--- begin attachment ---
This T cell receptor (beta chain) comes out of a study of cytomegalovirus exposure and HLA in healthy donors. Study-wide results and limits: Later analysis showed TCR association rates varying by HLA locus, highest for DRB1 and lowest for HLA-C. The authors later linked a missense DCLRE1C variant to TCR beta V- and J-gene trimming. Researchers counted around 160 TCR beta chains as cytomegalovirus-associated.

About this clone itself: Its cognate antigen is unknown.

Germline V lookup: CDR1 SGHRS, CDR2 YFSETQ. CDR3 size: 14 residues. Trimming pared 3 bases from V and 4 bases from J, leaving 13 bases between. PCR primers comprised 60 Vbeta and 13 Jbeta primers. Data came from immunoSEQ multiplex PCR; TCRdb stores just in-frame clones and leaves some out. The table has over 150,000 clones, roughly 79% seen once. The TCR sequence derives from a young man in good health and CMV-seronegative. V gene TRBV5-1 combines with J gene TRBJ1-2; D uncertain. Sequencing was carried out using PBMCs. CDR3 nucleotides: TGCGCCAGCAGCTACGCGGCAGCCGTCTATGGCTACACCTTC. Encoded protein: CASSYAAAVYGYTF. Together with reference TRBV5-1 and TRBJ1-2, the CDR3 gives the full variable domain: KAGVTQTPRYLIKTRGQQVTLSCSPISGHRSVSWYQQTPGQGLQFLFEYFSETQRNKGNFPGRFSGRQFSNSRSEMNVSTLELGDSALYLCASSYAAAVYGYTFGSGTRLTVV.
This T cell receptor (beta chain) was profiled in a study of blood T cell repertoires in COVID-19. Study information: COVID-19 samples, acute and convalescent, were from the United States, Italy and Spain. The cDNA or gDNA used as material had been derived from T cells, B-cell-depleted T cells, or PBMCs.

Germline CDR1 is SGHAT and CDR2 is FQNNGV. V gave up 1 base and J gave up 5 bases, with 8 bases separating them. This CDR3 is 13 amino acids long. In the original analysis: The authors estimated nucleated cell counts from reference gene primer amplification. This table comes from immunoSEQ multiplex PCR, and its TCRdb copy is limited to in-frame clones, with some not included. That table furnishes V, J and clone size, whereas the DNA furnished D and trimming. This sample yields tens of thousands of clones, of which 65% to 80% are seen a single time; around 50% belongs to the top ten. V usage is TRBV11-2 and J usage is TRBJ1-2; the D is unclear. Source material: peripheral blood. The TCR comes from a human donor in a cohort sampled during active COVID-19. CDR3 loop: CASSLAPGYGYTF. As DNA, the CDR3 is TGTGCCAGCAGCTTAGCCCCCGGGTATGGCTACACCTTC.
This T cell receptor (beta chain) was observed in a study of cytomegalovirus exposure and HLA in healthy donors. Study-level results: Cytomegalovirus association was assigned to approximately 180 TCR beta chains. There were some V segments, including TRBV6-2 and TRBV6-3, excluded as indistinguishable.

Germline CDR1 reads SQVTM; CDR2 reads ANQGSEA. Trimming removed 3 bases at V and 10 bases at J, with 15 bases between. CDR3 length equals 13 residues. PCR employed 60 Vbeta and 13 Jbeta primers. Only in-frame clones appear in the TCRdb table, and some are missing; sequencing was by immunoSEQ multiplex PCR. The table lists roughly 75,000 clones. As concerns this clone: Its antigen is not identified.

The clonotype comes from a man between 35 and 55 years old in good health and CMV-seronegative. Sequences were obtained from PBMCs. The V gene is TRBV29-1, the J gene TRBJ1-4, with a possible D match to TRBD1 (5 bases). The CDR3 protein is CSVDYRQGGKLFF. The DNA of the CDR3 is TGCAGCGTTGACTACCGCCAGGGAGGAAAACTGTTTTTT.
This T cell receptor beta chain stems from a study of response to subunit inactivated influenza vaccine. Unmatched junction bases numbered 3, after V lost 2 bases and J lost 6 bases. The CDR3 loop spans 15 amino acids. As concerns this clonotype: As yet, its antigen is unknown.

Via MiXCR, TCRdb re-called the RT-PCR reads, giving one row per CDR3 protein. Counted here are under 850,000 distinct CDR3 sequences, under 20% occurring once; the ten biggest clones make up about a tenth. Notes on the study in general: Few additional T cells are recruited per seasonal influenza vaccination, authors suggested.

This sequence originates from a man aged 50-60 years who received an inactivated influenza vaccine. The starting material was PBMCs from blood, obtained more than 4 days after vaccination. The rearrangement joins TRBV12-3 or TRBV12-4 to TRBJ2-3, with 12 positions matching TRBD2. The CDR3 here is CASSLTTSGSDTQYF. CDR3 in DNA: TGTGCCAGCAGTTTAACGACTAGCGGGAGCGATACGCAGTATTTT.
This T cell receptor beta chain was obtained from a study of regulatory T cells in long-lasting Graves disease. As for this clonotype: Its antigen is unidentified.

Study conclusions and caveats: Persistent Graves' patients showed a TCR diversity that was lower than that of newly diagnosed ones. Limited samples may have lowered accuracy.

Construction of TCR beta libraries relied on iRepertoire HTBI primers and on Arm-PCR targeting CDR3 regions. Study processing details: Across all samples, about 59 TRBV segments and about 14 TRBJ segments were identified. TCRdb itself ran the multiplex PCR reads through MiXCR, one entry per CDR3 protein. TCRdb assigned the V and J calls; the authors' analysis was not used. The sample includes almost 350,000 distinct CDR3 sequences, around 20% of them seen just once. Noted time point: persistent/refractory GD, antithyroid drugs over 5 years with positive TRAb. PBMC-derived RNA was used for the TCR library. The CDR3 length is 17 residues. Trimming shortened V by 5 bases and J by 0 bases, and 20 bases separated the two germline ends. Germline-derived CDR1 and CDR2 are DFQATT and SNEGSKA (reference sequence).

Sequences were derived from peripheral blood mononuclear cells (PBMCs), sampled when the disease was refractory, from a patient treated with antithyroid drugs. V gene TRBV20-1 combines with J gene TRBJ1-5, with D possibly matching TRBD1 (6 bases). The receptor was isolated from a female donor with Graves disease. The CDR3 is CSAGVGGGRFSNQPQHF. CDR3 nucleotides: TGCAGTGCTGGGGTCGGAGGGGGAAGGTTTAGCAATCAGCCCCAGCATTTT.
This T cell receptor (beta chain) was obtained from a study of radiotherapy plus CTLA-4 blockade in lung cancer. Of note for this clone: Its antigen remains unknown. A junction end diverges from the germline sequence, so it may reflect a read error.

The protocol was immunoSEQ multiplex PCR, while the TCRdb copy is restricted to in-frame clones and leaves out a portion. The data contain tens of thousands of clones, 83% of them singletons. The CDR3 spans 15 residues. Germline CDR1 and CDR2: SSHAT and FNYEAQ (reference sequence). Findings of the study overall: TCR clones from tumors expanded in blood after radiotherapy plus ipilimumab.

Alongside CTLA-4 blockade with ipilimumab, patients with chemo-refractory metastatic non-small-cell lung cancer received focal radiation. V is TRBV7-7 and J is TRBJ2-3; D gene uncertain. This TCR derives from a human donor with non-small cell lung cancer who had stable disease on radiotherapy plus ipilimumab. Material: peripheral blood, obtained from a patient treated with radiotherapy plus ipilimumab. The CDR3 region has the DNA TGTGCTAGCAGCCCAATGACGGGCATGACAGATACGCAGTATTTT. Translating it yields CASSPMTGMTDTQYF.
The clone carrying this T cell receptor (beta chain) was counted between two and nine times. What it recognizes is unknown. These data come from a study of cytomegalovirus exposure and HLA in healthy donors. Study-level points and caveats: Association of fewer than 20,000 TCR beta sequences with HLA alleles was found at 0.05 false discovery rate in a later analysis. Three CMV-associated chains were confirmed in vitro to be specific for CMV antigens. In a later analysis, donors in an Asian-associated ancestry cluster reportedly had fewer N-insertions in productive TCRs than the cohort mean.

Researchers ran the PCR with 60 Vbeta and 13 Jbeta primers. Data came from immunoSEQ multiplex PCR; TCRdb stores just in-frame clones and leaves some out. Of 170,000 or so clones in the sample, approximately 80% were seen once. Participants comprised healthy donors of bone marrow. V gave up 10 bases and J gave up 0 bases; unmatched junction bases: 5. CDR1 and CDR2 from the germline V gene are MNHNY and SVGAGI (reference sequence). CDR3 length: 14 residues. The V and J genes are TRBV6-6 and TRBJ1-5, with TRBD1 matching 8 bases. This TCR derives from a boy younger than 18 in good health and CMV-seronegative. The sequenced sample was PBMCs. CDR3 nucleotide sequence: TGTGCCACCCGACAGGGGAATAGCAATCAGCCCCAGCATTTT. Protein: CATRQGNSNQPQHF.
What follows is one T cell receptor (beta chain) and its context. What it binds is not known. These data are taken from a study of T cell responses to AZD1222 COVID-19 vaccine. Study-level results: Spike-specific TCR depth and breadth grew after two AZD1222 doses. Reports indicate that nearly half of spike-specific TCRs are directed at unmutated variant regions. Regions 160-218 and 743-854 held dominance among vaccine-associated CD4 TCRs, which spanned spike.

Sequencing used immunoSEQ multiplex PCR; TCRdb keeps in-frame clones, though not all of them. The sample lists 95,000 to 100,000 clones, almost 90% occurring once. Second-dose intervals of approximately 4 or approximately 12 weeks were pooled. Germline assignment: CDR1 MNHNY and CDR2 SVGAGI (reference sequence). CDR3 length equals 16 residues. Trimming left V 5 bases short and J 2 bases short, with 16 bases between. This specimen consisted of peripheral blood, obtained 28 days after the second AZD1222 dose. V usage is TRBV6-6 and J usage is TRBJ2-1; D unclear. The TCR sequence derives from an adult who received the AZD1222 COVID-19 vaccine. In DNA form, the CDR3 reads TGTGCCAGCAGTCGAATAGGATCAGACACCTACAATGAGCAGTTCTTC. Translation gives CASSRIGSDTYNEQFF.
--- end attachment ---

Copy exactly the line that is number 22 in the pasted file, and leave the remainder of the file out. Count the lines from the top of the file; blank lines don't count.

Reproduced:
Sequencing used immunoSEQ multiplex PCR; TCRdb keeps in-frame clones, though not all of them. The sample lists 95,000 to 100,000 clones, almost 90% occurring once. Second-dose intervals of approximately 4 or approximately 12 weeks were pooled. Germline assignment: CDR1 MNHNY and CDR2 SVGAGI (reference sequence). CDR3 length equals 16 residues. Trimming left V 5 bases short and J 2 bases short, with 16 bases between. This specimen consisted of peripheral blood, obtained 28 days after the second AZD1222 dose. V usage is TRBV6-6 and J usage is TRBJ2-1; D unclear. The TCR sequence derives from an adult who received the AZD1222 COVID-19 vaccine. In DNA form, the CDR3 reads TGTGCCAGCAGTCGAATAGGATCAGACACCTACAATGAGCAGTTCTTC. Translation gives CASSRIGSDTYNEQFF.